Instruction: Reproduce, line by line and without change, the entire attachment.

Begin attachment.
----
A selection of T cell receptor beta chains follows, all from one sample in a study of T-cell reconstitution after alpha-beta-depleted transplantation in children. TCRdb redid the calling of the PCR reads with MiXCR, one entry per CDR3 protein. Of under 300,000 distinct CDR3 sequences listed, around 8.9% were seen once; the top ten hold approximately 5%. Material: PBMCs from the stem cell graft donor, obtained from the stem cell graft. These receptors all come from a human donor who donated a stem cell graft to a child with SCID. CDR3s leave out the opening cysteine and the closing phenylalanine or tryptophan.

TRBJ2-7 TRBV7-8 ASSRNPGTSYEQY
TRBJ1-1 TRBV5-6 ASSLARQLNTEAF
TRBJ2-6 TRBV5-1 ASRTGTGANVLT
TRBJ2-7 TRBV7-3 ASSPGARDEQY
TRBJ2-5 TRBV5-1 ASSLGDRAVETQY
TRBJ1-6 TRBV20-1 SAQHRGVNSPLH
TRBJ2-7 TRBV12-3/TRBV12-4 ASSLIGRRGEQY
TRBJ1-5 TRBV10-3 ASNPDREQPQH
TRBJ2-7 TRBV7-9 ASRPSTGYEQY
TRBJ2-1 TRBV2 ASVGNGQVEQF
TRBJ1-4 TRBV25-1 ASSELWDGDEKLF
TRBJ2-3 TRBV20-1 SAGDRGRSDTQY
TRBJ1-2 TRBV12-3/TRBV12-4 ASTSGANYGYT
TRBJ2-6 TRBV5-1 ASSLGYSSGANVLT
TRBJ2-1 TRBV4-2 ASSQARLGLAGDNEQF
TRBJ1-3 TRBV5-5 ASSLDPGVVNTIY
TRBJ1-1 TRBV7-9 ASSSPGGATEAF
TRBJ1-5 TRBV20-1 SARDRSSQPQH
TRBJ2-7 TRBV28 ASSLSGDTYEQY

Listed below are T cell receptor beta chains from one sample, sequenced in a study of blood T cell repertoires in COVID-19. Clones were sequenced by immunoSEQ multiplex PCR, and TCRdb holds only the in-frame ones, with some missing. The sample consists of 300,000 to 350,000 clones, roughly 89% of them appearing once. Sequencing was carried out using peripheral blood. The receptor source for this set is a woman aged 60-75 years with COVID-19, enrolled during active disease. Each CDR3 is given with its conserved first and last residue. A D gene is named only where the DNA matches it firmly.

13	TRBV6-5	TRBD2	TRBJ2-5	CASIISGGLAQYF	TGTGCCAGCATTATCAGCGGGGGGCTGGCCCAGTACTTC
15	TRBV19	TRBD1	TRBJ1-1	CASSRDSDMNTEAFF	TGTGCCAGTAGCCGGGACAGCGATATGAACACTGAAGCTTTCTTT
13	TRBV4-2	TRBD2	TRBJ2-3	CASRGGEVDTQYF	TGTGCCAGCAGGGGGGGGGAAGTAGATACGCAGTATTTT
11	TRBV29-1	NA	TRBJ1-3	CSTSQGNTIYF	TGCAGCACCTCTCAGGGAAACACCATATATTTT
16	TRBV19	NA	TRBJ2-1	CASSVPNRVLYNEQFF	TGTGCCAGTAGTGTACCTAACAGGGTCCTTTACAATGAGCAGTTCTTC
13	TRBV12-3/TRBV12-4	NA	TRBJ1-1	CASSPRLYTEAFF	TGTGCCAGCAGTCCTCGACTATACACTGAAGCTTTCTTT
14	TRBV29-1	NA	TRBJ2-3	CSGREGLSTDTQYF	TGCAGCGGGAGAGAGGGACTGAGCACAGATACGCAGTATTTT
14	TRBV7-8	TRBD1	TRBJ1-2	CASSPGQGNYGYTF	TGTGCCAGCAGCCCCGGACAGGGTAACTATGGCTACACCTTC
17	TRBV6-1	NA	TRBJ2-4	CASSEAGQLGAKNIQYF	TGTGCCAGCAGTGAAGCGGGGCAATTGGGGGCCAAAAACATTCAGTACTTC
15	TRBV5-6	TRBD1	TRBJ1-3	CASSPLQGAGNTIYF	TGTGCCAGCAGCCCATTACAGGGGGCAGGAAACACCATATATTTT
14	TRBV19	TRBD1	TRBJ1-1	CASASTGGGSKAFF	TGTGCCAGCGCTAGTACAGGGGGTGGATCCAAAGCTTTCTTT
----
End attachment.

A selection of T cell receptor beta chains follows, all from one sample in a study of T-cell reconstitution after alpha-beta-depleted transplantation in children. TCRdb redid the calling of the PCR reads with MiXCR, one entry per CDR3 protein. Of under 300,000 distinct CDR3 sequences listed, around 8.9% were seen once; the top ten hold approximately 5%. Material: PBMCs from the stem cell graft donor, obtained from the stem cell graft. These receptors all come from a human donor who donated a stem cell graft to a child with SCID. CDR3s leave out the opening cysteine and the closing phenylalanine or tryptophan.

TRBJ2-7 TRBV7-8 ASSRNPGTSYEQY
TRBJ1-1 TRBV5-6 ASSLARQLNTEAF
TRBJ2-6 TRBV5-1 ASRTGTGANVLT
TRBJ2-7 TRBV7-3 ASSPGARDEQY
TRBJ2-5 TRBV5-1 ASSLGDRAVETQY
TRBJ1-6 TRBV20-1 SAQHRGVNSPLH
TRBJ2-7 TRBV12-3/TRBV12-4 ASSLIGRRGEQY
TRBJ1-5 TRBV10-3 ASNPDREQPQH
TRBJ2-7 TRBV7-9 ASRPSTGYEQY
TRBJ2-1 TRBV2 ASVGNGQVEQF
TRBJ1-4 TRBV25-1 ASSELWDGDEKLF
TRBJ2-3 TRBV20-1 SAGDRGRSDTQY
TRBJ1-2 TRBV12-3/TRBV12-4 ASTSGANYGYT
TRBJ2-6 TRBV5-1 ASSLGYSSGANVLT
TRBJ2-1 TRBV4-2 ASSQARLGLAGDNEQF
TRBJ1-3 TRBV5-5 ASSLDPGVVNTIY
TRBJ1-1 TRBV7-9 ASSSPGGATEAF
TRBJ1-5 TRBV20-1 SARDRSSQPQH
TRBJ2-7 TRBV28 ASSLSGDTYEQY

Listed below are T cell receptor beta chains from one sample, sequenced in a study of blood T cell repertoires in COVID-19. Clones were sequenced by immunoSEQ multiplex PCR, and TCRdb holds only the in-frame ones, with some missing. The sample consists of 300,000 to 350,000 clones, roughly 89% of them appearing once. Sequencing was carried out using peripheral blood. The receptor source for this set is a woman aged 60-75 years with COVID-19, enrolled during active disease. Each CDR3 is given with its conserved first and last residue. A D gene is named only where the DNA matches it firmly.

13	TRBV6-5	TRBD2	TRBJ2-5	CASIISGGLAQYF	TGTGCCAGCATTATCAGCGGGGGGCTGGCCCAGTACTTC
15	TRBV19	TRBD1	TRBJ1-1	CASSRDSDMNTEAFF	TGTGCCAGTAGCCGGGACAGCGATATGAACACTGAAGCTTTCTTT
13	TRBV4-2	TRBD2	TRBJ2-3	CASRGGEVDTQYF	TGTGCCAGCAGGGGGGGGGAAGTAGATACGCAGTATTTT
11	TRBV29-1	NA	TRBJ1-3	CSTSQGNTIYF	TGCAGCACCTCTCAGGGAAACACCATATATTTT
16	TRBV19	NA	TRBJ2-1	CASSVPNRVLYNEQFF	TGTGCCAGTAGTGTACCTAACAGGGTCCTTTACAATGAGCAGTTCTTC
13	TRBV12-3/TRBV12-4	NA	TRBJ1-1	CASSPRLYTEAFF	TGTGCCAGCAGTCCTCGACTATACACTGAAGCTTTCTTT
14	TRBV29-1	NA	TRBJ2-3	CSGREGLSTDTQYF	TGCAGCGGGAGAGAGGGACTGAGCACAGATACGCAGTATTTT
14	TRBV7-8	TRBD1	TRBJ1-2	CASSPGQGNYGYTF	TGTGCCAGCAGCCCCGGACAGGGTAACTATGGCTACACCTTC
17	TRBV6-1	NA	TRBJ2-4	CASSEAGQLGAKNIQYF	TGTGCCAGCAGTGAAGCGGGGCAATTGGGGGCCAAAAACATTCAGTACTTC
15	TRBV5-6	TRBD1	TRBJ1-3	CASSPLQGAGNTIYF	TGTGCCAGCAGCCCATTACAGGGGGCAGGAAACACCATATATTTT
14	TRBV19	TRBD1	TRBJ1-1	CASASTGGGSKAFF	TGTGCCAGCGCTAGTACAGGGGGTGGATCCAAAGCTTTCTTT